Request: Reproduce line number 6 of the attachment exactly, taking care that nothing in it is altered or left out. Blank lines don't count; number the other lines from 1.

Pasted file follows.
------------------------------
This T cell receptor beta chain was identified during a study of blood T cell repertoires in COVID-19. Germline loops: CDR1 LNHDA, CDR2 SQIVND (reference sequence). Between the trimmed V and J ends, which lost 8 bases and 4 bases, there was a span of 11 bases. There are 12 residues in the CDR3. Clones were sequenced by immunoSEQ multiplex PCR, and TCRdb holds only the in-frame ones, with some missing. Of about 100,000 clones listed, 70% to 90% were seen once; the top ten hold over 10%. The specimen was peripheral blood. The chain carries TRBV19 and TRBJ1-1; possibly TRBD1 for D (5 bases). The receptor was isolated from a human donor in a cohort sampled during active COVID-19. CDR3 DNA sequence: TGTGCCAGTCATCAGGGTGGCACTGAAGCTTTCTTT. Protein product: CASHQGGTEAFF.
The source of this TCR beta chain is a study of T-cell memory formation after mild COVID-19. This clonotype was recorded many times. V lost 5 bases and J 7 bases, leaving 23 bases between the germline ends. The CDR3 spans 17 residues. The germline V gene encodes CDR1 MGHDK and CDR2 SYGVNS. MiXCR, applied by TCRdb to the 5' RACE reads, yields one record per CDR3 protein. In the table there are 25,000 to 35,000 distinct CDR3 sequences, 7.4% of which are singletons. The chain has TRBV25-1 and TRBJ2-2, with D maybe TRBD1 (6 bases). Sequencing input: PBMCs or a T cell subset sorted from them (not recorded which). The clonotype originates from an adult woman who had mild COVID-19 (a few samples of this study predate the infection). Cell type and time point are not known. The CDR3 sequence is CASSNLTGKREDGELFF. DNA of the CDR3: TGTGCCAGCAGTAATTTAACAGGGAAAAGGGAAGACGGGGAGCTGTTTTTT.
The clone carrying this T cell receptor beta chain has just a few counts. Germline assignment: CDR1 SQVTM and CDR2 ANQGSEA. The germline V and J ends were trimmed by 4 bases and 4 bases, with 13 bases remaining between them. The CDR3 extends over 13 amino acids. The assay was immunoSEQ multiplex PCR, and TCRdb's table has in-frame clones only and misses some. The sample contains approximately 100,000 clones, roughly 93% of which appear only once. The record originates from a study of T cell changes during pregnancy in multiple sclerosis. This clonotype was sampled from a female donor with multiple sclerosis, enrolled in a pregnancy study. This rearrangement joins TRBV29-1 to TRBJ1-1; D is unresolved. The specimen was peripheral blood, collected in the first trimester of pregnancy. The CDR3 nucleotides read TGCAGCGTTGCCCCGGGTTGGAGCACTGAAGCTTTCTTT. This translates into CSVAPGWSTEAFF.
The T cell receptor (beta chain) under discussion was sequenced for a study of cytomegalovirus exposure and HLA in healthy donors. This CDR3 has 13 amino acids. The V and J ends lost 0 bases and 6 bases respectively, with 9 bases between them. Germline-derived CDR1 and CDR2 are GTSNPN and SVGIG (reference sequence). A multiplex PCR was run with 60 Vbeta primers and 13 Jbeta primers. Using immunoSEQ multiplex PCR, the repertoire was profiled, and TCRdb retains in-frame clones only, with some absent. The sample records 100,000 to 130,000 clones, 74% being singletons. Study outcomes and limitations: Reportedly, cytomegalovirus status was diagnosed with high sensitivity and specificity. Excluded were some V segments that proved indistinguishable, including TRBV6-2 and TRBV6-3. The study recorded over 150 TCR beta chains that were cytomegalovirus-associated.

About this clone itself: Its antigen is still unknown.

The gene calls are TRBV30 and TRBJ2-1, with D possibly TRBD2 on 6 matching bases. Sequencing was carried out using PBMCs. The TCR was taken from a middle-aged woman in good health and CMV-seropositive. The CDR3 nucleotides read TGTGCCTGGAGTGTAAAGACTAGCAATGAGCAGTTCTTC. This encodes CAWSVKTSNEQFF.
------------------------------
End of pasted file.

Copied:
The gene calls are TRBV30 and TRBJ2-1, with D possibly TRBD2 on 6 matching bases. Sequencing was carried out using PBMCs. The TCR was taken from a middle-aged woman in good health and CMV-seropositive. The CDR3 nucleotides read TGTGCCTGGAGTGTAAAGACTAGCAATGAGCAGTTCTTC. This encodes CAWSVKTSNEQFF.